Increased interaction with people of other ethnic groups may promote interethnic understanding and cooperation. Multi-ethnic schools provide an interesting setting to test this idea empirically. In this project, we work with two NGOs, Legacy International and Center Interbilim, to test if their peace education program called LivingSidebySide® fosters ethnic tolerance, resolves conflicts and promotes inter-ethnic cooperation among school-going youth in Kyrgyzstan.
Using schools as the unit of randomization, we hence test whether the program has impact beyond the group of students that will be treated. We will measure impacts for a range of outcome indicators at the individual and group level including knowledge, attitudes, norms and cooperative behavior towards other ethnic groups.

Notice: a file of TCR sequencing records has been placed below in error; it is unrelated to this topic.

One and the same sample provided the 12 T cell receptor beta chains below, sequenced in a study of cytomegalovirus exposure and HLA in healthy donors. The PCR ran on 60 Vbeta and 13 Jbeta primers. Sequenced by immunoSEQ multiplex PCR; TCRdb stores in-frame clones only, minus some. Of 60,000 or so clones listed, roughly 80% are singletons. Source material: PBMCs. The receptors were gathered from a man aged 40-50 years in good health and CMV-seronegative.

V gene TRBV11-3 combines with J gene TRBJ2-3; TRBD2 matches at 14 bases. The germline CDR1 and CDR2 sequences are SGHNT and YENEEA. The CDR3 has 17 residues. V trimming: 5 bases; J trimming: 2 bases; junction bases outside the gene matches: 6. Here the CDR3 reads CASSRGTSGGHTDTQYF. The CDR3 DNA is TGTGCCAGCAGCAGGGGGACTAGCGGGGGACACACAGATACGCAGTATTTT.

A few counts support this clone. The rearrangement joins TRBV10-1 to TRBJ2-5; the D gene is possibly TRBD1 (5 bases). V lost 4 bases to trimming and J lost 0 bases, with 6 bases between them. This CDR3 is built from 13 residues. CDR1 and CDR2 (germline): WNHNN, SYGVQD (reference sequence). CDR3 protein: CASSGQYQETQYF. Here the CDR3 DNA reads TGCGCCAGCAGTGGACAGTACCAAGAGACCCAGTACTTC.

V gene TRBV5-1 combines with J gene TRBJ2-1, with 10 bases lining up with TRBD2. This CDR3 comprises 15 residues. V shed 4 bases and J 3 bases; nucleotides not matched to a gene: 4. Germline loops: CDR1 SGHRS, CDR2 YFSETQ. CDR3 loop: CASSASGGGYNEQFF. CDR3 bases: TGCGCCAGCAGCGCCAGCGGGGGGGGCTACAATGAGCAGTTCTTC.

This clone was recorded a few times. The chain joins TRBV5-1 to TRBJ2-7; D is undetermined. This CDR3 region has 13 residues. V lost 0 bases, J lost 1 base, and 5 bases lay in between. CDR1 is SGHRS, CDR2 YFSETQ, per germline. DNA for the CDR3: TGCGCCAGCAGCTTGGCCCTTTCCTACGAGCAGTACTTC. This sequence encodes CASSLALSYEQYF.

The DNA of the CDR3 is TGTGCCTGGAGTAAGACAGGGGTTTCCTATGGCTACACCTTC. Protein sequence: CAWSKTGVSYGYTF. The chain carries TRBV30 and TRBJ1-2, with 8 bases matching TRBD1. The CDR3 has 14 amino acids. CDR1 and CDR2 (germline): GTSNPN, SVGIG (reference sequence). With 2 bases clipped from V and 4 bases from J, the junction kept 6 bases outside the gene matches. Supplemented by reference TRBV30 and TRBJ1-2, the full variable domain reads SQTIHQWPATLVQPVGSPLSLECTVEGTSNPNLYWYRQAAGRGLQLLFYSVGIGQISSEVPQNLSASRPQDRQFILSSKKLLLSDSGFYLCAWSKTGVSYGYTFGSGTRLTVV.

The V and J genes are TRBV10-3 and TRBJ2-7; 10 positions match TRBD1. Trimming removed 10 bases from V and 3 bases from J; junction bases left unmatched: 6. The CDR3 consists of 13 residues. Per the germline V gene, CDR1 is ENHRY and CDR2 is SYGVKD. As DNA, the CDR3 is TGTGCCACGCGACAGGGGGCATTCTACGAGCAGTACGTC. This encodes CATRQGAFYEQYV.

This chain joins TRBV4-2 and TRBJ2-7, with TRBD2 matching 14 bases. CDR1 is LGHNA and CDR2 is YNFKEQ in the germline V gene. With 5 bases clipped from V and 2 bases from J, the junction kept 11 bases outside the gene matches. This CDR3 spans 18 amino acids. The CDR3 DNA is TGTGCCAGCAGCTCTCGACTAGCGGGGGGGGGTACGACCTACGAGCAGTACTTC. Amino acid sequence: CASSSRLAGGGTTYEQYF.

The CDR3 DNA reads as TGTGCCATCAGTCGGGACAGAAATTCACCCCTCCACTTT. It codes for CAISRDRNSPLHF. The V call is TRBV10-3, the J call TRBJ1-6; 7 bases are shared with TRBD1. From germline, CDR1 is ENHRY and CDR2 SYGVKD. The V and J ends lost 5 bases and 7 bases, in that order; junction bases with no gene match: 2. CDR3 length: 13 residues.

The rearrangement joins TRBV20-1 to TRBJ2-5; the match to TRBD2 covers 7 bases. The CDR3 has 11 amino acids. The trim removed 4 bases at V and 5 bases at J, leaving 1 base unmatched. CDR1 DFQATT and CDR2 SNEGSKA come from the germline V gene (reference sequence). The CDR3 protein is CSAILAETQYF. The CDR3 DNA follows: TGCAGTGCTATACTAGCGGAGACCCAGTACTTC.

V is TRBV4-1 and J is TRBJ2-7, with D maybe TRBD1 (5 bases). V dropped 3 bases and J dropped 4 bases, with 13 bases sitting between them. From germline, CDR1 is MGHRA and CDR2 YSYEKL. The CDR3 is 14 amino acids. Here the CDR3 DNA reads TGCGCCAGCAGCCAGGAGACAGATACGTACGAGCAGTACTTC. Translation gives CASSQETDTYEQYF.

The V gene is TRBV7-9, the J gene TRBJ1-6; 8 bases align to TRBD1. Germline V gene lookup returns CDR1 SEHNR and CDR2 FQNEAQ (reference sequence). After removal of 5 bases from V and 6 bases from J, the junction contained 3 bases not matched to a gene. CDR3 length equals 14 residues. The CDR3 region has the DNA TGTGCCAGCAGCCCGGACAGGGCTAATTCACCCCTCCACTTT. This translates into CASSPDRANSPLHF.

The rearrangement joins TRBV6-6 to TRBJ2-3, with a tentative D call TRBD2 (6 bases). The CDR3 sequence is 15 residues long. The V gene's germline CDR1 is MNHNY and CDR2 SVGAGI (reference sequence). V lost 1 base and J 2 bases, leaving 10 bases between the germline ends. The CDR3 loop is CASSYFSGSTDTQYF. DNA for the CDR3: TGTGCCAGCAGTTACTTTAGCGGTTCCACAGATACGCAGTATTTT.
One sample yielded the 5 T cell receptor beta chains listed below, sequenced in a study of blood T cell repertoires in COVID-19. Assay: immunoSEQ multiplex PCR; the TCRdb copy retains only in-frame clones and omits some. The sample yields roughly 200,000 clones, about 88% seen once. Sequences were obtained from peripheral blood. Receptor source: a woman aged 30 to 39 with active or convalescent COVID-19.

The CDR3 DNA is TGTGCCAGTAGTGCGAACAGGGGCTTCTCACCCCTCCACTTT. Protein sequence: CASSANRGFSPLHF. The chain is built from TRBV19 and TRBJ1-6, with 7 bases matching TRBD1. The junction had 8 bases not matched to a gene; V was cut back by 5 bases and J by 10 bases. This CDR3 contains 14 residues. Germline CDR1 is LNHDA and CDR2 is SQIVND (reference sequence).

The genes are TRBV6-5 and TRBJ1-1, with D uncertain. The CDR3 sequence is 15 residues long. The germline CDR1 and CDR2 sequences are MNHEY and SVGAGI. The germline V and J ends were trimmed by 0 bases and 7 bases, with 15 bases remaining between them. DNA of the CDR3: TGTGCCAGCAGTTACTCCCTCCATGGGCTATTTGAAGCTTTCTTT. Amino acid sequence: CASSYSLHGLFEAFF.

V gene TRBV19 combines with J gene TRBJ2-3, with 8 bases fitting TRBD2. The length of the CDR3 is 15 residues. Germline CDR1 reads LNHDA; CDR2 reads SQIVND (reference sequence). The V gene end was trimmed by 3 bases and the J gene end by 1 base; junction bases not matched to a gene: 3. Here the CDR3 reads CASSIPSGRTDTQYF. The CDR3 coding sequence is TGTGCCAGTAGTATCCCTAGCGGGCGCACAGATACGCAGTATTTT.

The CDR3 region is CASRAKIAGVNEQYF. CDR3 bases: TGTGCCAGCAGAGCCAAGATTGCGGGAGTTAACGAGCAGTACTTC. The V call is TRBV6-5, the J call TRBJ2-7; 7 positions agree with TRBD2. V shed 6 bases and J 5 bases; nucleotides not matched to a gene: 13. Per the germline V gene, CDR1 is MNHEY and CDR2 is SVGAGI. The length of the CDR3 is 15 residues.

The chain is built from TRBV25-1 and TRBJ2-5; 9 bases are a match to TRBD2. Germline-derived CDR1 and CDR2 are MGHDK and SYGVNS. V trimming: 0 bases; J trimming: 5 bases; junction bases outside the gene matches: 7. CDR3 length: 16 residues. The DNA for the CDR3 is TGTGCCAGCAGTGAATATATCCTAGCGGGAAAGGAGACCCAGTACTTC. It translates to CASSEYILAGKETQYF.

We expect that the direct impact, its sustainability and the extent of spillovers will differ across ethnic groups, gender and students from various socio-economic backgrounds. Using data from surveys, interviews, field experiments, focus group discussions and social networks we plan to unravel underlying mechanisms and shed light on how information travels.
This is one of the first studies that attempt to evaluate a peace education program using a rigorous design. If successful, the program could be scaled up to the national level and be potentially very influential in shaping Kyrgyzstan’s conflict prevention agenda. The results of our study are relevant for policy-makers in education and development, school governing boards, and development organizations working on peace education programs.
The project is a collaboration between several European research partners; it is funded by 3ie.